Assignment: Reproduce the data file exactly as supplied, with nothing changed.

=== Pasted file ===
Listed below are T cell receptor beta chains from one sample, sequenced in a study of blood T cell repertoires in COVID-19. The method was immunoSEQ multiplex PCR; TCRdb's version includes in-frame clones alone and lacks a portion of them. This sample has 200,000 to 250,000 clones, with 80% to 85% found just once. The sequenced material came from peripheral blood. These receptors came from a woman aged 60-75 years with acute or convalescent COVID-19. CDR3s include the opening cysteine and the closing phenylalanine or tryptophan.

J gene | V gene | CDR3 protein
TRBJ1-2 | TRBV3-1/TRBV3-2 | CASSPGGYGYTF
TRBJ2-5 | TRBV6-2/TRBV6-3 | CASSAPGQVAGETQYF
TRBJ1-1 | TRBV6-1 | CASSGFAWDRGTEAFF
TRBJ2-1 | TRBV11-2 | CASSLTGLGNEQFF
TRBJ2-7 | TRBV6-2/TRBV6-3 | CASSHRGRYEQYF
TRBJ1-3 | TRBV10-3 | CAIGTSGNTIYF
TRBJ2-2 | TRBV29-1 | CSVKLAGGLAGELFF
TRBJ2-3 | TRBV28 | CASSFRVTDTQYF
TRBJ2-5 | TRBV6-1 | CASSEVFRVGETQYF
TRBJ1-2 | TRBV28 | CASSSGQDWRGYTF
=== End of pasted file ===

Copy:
Listed below are T cell receptor beta chains from one sample, sequenced in a study of blood T cell repertoires in COVID-19. The method was immunoSEQ multiplex PCR; TCRdb's version includes in-frame clones alone and lacks a portion of them. This sample has 200,000 to 250,000 clones, with 80% to 85% found just once. The sequenced material came from peripheral blood. These receptors came from a woman aged 60-75 years with acute or convalescent COVID-19. CDR3s include the opening cysteine and the closing phenylalanine or tryptophan.

J gene | V gene | CDR3 protein
TRBJ1-2 | TRBV3-1/TRBV3-2 | CASSPGGYGYTF
TRBJ2-5 | TRBV6-2/TRBV6-3 | CASSAPGQVAGETQYF
TRBJ1-1 | TRBV6-1 | CASSGFAWDRGTEAFF
TRBJ2-1 | TRBV11-2 | CASSLTGLGNEQFF
TRBJ2-7 | TRBV6-2/TRBV6-3 | CASSHRGRYEQYF
TRBJ1-3 | TRBV10-3 | CAIGTSGNTIYF
TRBJ2-2 | TRBV29-1 | CSVKLAGGLAGELFF
TRBJ2-3 | TRBV28 | CASSFRVTDTQYF
TRBJ2-5 | TRBV6-1 | CASSEVFRVGETQYF
TRBJ1-2 | TRBV28 | CASSSGQDWRGYTF